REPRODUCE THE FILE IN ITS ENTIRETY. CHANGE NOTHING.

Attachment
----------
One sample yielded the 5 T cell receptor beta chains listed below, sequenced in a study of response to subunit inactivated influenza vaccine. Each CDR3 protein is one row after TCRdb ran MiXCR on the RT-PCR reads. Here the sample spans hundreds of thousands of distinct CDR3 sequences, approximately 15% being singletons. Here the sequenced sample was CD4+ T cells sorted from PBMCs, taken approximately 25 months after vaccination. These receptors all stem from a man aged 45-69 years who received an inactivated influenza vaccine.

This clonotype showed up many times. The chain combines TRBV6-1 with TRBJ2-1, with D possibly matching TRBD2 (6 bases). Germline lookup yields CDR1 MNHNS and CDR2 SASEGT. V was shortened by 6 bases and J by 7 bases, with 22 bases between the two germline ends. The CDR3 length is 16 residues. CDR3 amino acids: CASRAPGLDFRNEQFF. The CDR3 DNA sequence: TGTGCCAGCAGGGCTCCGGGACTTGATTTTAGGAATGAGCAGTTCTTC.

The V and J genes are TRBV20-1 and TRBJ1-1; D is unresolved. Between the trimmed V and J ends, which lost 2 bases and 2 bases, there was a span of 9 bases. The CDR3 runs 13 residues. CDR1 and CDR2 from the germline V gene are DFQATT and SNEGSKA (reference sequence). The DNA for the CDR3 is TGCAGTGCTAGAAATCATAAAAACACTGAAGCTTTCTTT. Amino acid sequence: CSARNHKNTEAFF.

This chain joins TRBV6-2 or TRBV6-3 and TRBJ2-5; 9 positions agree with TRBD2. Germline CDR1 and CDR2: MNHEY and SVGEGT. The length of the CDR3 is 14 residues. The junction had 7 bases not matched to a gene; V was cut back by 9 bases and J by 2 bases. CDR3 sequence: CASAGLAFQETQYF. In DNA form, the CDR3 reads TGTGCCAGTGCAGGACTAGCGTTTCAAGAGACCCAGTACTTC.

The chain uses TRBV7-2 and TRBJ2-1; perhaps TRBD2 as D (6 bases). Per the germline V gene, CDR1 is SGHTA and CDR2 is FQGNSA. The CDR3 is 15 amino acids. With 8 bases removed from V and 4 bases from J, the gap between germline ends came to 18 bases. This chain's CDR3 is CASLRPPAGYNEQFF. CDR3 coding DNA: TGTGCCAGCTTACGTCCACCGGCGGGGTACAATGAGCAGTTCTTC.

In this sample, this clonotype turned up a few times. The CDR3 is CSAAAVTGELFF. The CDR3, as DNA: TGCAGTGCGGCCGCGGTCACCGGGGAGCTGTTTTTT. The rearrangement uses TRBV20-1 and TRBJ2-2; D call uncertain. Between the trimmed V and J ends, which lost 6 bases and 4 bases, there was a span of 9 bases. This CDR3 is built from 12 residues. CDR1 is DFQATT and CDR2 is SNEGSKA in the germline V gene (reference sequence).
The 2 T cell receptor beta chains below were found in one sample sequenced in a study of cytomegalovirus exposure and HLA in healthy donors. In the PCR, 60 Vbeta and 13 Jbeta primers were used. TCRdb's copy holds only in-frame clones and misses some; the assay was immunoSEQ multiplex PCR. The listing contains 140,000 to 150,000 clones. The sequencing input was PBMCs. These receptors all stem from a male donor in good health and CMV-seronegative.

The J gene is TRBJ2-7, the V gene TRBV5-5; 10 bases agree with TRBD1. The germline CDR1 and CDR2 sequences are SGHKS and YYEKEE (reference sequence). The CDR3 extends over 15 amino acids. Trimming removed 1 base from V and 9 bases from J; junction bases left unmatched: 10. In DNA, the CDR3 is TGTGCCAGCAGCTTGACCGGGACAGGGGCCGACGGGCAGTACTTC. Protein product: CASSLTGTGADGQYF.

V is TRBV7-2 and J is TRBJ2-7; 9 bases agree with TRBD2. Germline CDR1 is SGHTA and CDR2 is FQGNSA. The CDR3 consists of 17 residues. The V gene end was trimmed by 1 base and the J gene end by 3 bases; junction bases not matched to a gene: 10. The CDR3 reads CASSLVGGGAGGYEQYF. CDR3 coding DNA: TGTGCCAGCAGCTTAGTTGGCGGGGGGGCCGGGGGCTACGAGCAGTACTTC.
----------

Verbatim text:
One sample yielded the 5 T cell receptor beta chains listed below, sequenced in a study of response to subunit inactivated influenza vaccine. Each CDR3 protein is one row after TCRdb ran MiXCR on the RT-PCR reads. Here the sample spans hundreds of thousands of distinct CDR3 sequences, approximately 15% being singletons. Here the sequenced sample was CD4+ T cells sorted from PBMCs, taken approximately 25 months after vaccination. These receptors all stem from a man aged 45-69 years who received an inactivated influenza vaccine.

This clonotype showed up many times. The chain combines TRBV6-1 with TRBJ2-1, with D possibly matching TRBD2 (6 bases). Germline lookup yields CDR1 MNHNS and CDR2 SASEGT. V was shortened by 6 bases and J by 7 bases, with 22 bases between the two germline ends. The CDR3 length is 16 residues. CDR3 amino acids: CASRAPGLDFRNEQFF. The CDR3 DNA sequence: TGTGCCAGCAGGGCTCCGGGACTTGATTTTAGGAATGAGCAGTTCTTC.

The V and J genes are TRBV20-1 and TRBJ1-1; D is unresolved. Between the trimmed V and J ends, which lost 2 bases and 2 bases, there was a span of 9 bases. The CDR3 runs 13 residues. CDR1 and CDR2 from the germline V gene are DFQATT and SNEGSKA (reference sequence). The DNA for the CDR3 is TGCAGTGCTAGAAATCATAAAAACACTGAAGCTTTCTTT. Amino acid sequence: CSARNHKNTEAFF.

This chain joins TRBV6-2 or TRBV6-3 and TRBJ2-5; 9 positions agree with TRBD2. Germline CDR1 and CDR2: MNHEY and SVGEGT. The length of the CDR3 is 14 residues. The junction had 7 bases not matched to a gene; V was cut back by 9 bases and J by 2 bases. CDR3 sequence: CASAGLAFQETQYF. In DNA form, the CDR3 reads TGTGCCAGTGCAGGACTAGCGTTTCAAGAGACCCAGTACTTC.

The chain uses TRBV7-2 and TRBJ2-1; perhaps TRBD2 as D (6 bases). Per the germline V gene, CDR1 is SGHTA and CDR2 is FQGNSA. The CDR3 is 15 amino acids. With 8 bases removed from V and 4 bases from J, the gap between germline ends came to 18 bases. This chain's CDR3 is CASLRPPAGYNEQFF. CDR3 coding DNA: TGTGCCAGCTTACGTCCACCGGCGGGGTACAATGAGCAGTTCTTC.

In this sample, this clonotype turned up a few times. The CDR3 is CSAAAVTGELFF. The CDR3, as DNA: TGCAGTGCGGCCGCGGTCACCGGGGAGCTGTTTTTT. The rearrangement uses TRBV20-1 and TRBJ2-2; D call uncertain. Between the trimmed V and J ends, which lost 6 bases and 4 bases, there was a span of 9 bases. This CDR3 is built from 12 residues. CDR1 is DFQATT and CDR2 is SNEGSKA in the germline V gene (reference sequence).
The 2 T cell receptor beta chains below were found in one sample sequenced in a study of cytomegalovirus exposure and HLA in healthy donors. In the PCR, 60 Vbeta and 13 Jbeta primers were used. TCRdb's copy holds only in-frame clones and misses some; the assay was immunoSEQ multiplex PCR. The listing contains 140,000 to 150,000 clones. The sequencing input was PBMCs. These receptors all stem from a male donor in good health and CMV-seronegative.

The J gene is TRBJ2-7, the V gene TRBV5-5; 10 bases agree with TRBD1. The germline CDR1 and CDR2 sequences are SGHKS and YYEKEE (reference sequence). The CDR3 extends over 15 amino acids. Trimming removed 1 base from V and 9 bases from J; junction bases left unmatched: 10. In DNA, the CDR3 is TGTGCCAGCAGCTTGACCGGGACAGGGGCCGACGGGCAGTACTTC. Protein product: CASSLTGTGADGQYF.

V is TRBV7-2 and J is TRBJ2-7; 9 bases agree with TRBD2. Germline CDR1 is SGHTA and CDR2 is FQGNSA. The CDR3 consists of 17 residues. The V gene end was trimmed by 1 base and the J gene end by 3 bases; junction bases not matched to a gene: 10. The CDR3 reads CASSLVGGGAGGYEQYF. CDR3 coding DNA: TGTGCCAGCAGCTTAGTTGGCGGGGGGGCCGGGGGCTACGAGCAGTACTTC.